Air India Boeing 777-237LR VT-ALF Jharkand at New Delhi IGI airport. Photo copyright Vedant Agarwal, all rights reserved. Used with permission.
Air India Boeing 777-237LR VT-ALF Jharkand at New Delhi IGI airport. Photo copyright Vedant Agarwal.

Air India to commence thrice a week New Delhi San Francisco non-stop

At an event in the Indian capital, New Delhi, Air India Chairman and Managing Director Ashwani Lohani announced the launch of a non-stop flight between New Delhi and San Francisco.

San Francisco will be Air India’s fourth destination in the United States after New York (JFK), Newark, and Chicago O’Hare.

The flights will be operated three times a week on Wednesdays, Fridays, and Sundays by the ultra-long range Boeing 777-200LR WorldLiner. The returns would leave on the same day and arrive in to New Delhi two days later. The schedules are not officially announced, though it is expected to have an early morning departure from Delhi and an early morning arrival in to San Francisco. On the return a mid-morning departure from San Francisco with an afternoon arrival in New Delhi.

The Delhi schedule is expected to offer connectivity to major IT destinations within India, including Bangalore.

The announcement coincides with the visit of the Indian Prime Minister Narendra Modi to the bay area.

About Devesh Agarwal

A electronics and automotive product management, marketing and branding expert, he was awarded a silver medal at the Lockheed Martin innovation competition 2010. He is ranked 6th on Mashable's list of aviation pros on Twitter and in addition to Bangalore Aviation, he has contributed to leading publications like Aviation Week, Conde Nast Traveller India, The Economic Times, and The Mint (a Wall Street Journal content partner). He remains a frequent flier and shares the good, the bad, and the ugly about the Indian aviation industry without fear or favour.

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12 comments

  1. Don’t you think BLR-SFO would have been better? + the tag of the world’s longest route would have given some much needed buzz to the Air India brand.

    • BLR-SFO would have been much better but air India is following hub-spoke and Delhi is the hun for air India so

    • Delhi probably contributes more passengers to SFO compared to Bangalore. As long as AI offers a good connector service (may be using a 787) it will be an interesting fight.

      • Devesh, do you have any data on this ? I would assume its the other way, for SFO, its BLR which contributes more than DEL. Offcourse, for all other international destinations from DEL, since its the hub for all the major Indian Airlines, it carries all the transit passengers also, hence its the major contributor, but I am pretty sure it not the same for SFO.

    • While the concept of one direct flight from SFO to BLR (the route I travel almost 6 to 7 times a year), it won’t work out both for passengers and as well, the Airlines. Trips beyond 14 hours of non-stop is operationally not that profitable for Airlines. More fuel loading, and less passenger revenue/weight. For a passenger, leave those who are in J or F class, especially a Y class passenger sitting for 17+ hours is horrendous and people will stop flying that route. I think this is a much better option as long as they can manage good connecting flights and MOST IMPORTANTLY, on-time performance!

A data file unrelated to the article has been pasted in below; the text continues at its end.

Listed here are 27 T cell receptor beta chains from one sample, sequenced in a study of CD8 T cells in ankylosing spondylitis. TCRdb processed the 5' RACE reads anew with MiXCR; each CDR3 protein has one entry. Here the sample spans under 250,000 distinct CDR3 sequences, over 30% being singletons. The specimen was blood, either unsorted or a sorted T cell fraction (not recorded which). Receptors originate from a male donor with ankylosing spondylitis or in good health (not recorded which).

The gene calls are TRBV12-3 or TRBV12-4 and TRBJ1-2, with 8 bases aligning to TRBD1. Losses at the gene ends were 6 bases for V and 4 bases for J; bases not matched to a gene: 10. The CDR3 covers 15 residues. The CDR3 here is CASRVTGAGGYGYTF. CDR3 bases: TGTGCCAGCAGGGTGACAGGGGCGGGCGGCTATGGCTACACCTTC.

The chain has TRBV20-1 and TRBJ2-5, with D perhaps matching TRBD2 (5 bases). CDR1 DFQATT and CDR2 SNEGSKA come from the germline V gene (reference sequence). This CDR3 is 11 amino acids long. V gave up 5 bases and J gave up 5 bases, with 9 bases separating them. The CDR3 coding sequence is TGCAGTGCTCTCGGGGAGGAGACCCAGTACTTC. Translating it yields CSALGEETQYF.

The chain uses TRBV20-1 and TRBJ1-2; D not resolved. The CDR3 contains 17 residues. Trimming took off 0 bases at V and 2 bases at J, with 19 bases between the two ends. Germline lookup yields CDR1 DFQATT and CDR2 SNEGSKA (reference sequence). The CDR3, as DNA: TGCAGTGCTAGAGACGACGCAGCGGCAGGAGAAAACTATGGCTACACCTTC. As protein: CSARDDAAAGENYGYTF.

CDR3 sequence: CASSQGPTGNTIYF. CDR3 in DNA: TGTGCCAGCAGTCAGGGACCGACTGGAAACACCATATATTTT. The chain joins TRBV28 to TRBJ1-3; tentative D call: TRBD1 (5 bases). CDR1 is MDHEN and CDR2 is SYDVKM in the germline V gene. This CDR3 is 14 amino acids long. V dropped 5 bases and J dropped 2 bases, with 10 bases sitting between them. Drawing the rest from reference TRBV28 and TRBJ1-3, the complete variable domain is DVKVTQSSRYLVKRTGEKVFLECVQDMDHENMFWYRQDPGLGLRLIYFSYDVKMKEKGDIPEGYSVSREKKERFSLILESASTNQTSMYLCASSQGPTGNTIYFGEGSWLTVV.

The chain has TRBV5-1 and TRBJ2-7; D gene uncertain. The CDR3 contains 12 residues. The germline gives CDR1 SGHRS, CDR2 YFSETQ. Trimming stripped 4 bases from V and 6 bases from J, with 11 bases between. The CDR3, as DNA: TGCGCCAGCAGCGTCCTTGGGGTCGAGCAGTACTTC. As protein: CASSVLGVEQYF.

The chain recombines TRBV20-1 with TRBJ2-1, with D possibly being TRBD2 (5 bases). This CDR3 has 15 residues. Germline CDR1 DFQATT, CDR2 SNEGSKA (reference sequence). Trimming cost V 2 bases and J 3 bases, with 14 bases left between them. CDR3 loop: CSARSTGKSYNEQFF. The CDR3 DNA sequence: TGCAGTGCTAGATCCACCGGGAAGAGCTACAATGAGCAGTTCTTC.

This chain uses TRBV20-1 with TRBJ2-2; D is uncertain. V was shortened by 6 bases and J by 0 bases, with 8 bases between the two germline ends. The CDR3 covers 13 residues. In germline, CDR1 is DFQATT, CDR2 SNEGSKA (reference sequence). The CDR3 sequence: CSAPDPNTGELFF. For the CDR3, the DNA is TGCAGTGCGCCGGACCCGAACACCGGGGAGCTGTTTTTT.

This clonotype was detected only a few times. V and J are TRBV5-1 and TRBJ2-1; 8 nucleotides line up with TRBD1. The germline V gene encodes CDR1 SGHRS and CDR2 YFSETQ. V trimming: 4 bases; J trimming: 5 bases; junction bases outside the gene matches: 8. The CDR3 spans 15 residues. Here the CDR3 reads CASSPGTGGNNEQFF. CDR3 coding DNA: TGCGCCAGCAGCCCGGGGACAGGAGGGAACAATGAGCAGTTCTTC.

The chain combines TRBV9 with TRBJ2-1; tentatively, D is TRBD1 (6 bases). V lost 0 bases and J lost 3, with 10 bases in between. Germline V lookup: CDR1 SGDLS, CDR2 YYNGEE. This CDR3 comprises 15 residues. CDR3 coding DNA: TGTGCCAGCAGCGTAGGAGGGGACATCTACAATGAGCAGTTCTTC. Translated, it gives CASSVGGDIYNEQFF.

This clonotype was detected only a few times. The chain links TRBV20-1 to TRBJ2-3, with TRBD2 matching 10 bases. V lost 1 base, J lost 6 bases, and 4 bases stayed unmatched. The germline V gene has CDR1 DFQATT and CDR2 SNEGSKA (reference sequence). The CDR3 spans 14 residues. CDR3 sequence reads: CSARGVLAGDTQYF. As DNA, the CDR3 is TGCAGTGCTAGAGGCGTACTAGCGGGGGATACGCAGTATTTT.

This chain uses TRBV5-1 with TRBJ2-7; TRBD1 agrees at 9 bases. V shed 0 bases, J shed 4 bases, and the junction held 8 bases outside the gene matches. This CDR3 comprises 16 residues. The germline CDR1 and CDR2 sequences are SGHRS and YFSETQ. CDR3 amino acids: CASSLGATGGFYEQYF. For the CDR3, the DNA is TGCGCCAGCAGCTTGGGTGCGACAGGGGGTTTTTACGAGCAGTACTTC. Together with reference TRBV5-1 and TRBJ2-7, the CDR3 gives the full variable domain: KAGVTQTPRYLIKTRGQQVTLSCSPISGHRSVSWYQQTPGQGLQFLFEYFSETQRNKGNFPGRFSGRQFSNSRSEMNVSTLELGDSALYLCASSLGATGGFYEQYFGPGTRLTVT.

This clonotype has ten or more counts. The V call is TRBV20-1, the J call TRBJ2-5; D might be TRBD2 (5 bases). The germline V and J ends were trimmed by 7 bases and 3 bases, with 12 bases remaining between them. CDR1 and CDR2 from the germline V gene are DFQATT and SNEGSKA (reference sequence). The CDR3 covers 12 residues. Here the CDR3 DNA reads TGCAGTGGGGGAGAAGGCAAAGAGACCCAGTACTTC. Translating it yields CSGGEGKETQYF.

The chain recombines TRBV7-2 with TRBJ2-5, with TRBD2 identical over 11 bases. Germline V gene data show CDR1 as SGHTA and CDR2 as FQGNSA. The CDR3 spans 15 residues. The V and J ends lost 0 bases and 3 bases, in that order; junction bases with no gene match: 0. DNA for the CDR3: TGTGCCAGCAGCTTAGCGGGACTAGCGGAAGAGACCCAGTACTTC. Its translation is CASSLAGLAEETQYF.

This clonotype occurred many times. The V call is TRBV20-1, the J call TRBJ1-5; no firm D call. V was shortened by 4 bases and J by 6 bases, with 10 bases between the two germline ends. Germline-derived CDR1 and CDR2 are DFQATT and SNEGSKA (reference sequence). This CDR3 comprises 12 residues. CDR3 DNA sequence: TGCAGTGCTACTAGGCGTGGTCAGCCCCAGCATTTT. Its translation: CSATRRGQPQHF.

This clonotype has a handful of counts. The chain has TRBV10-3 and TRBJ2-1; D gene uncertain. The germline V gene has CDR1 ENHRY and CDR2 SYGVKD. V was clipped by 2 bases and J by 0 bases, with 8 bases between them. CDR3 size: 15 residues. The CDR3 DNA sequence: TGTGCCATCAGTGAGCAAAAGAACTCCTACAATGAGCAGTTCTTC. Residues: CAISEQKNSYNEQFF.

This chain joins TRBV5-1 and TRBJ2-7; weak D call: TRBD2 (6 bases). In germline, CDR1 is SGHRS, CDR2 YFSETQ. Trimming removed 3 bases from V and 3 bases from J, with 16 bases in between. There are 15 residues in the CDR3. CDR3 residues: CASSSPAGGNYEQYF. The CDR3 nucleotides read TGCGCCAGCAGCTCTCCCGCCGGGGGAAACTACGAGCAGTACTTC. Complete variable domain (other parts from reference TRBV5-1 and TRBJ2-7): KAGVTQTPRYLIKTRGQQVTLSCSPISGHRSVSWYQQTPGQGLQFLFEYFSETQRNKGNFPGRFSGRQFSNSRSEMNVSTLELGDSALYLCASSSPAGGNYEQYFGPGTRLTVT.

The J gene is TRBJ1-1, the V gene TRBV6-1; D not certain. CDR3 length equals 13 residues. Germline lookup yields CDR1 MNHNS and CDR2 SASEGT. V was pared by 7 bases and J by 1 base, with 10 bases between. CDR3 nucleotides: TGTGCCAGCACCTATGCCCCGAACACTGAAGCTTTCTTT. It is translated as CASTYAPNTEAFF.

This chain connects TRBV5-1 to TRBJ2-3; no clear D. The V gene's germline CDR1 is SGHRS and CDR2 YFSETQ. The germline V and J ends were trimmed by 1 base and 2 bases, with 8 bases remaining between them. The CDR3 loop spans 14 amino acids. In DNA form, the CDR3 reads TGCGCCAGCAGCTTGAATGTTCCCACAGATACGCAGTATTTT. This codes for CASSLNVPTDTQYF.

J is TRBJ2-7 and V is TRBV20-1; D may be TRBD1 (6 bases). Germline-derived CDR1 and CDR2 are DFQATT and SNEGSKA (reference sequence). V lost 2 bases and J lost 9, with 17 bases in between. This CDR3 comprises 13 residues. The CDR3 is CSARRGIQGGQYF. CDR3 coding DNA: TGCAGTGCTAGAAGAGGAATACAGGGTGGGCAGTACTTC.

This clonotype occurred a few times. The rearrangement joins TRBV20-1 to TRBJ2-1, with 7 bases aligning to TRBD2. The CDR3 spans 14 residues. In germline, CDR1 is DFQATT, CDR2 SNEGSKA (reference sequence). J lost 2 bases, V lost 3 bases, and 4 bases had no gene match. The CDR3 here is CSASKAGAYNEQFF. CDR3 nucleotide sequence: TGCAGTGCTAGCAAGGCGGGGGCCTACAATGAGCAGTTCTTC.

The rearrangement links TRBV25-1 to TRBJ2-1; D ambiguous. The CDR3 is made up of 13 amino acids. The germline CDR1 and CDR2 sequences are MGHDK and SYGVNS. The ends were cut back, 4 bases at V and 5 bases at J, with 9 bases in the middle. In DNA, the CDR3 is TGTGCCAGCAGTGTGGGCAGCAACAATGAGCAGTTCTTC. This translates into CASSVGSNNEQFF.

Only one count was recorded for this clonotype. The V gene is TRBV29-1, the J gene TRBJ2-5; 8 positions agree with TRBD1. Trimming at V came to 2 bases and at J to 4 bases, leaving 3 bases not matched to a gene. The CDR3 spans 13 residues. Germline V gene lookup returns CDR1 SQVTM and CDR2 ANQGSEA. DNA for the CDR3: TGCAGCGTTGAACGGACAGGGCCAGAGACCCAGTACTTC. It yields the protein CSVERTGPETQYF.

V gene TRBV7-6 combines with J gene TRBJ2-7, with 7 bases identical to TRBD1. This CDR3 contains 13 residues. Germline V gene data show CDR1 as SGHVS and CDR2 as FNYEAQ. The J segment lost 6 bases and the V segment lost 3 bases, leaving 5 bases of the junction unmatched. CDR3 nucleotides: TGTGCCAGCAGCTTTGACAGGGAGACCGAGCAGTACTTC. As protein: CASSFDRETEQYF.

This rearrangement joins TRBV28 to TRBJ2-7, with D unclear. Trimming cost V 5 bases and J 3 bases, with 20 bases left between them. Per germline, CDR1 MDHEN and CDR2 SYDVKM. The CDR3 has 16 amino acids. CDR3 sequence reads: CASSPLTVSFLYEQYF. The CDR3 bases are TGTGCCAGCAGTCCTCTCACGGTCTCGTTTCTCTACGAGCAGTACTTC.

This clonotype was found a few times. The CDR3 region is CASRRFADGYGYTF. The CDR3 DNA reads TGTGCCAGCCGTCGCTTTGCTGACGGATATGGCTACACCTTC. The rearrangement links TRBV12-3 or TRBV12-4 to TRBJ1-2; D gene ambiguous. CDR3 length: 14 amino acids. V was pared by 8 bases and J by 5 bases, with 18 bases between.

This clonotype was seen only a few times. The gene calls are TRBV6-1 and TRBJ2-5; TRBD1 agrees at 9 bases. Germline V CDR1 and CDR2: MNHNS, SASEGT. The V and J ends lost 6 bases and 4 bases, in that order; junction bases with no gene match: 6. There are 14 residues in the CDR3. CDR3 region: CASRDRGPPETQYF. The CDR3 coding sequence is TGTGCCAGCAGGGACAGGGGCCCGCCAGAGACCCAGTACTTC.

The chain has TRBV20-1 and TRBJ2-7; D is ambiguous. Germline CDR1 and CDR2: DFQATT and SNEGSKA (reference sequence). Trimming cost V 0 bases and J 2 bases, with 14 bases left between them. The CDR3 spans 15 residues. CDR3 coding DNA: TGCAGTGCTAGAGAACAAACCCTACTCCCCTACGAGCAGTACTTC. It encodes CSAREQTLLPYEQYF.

2. As expected from Air India & the Government, Bangalore gets a raw deal again…the Gulf & European carriers will continue to ferry passengers from Bangalore to North Americas & stake claim to be “Pseudo National Carriers”

    • Well, if travelling on any of the Gulf & European carriers, one would still have to do a 1 stop hop, then why not through T3 of Delhi. Having done the Hub and Spoke through T3 Delhi from Mumbai, i feel it is a much better option then any of the Gulf or European hubs and with the numerous BLR-DEL flight options, connectivity should be seamless and not a problem.
      But then again the debate why not a direct non-stop from BLR-SFO, personally i feel that the T3 Delhi is better suited for the hub and spoke, Alas the few occasions where AI’s planning seems to make sense.

      • Through Check- in is crucial aspect of connection flights. If they cannot do through check-in at the domestic end points, its a great hassle to move the baggage out and check-in again. That is not the case with Gulf or other carriers.

    • I would not write off AI so soon. The fares will be interesting to see.

      • Fares are already out, looking at the introductory fare, forget about the connecting cities, even the people from DEL wouldn’t be thinking of taking this flight. Introductory fare of 96k INR for a return tkt for DEL-SFO !!

  3. Air India has never been the cheapest option available. Would you choose the national carrier for a direct flight with the hippy aunties serving you, or a three hour stopover in Hong Kong on Cathay Pacific for $300-500 LESS?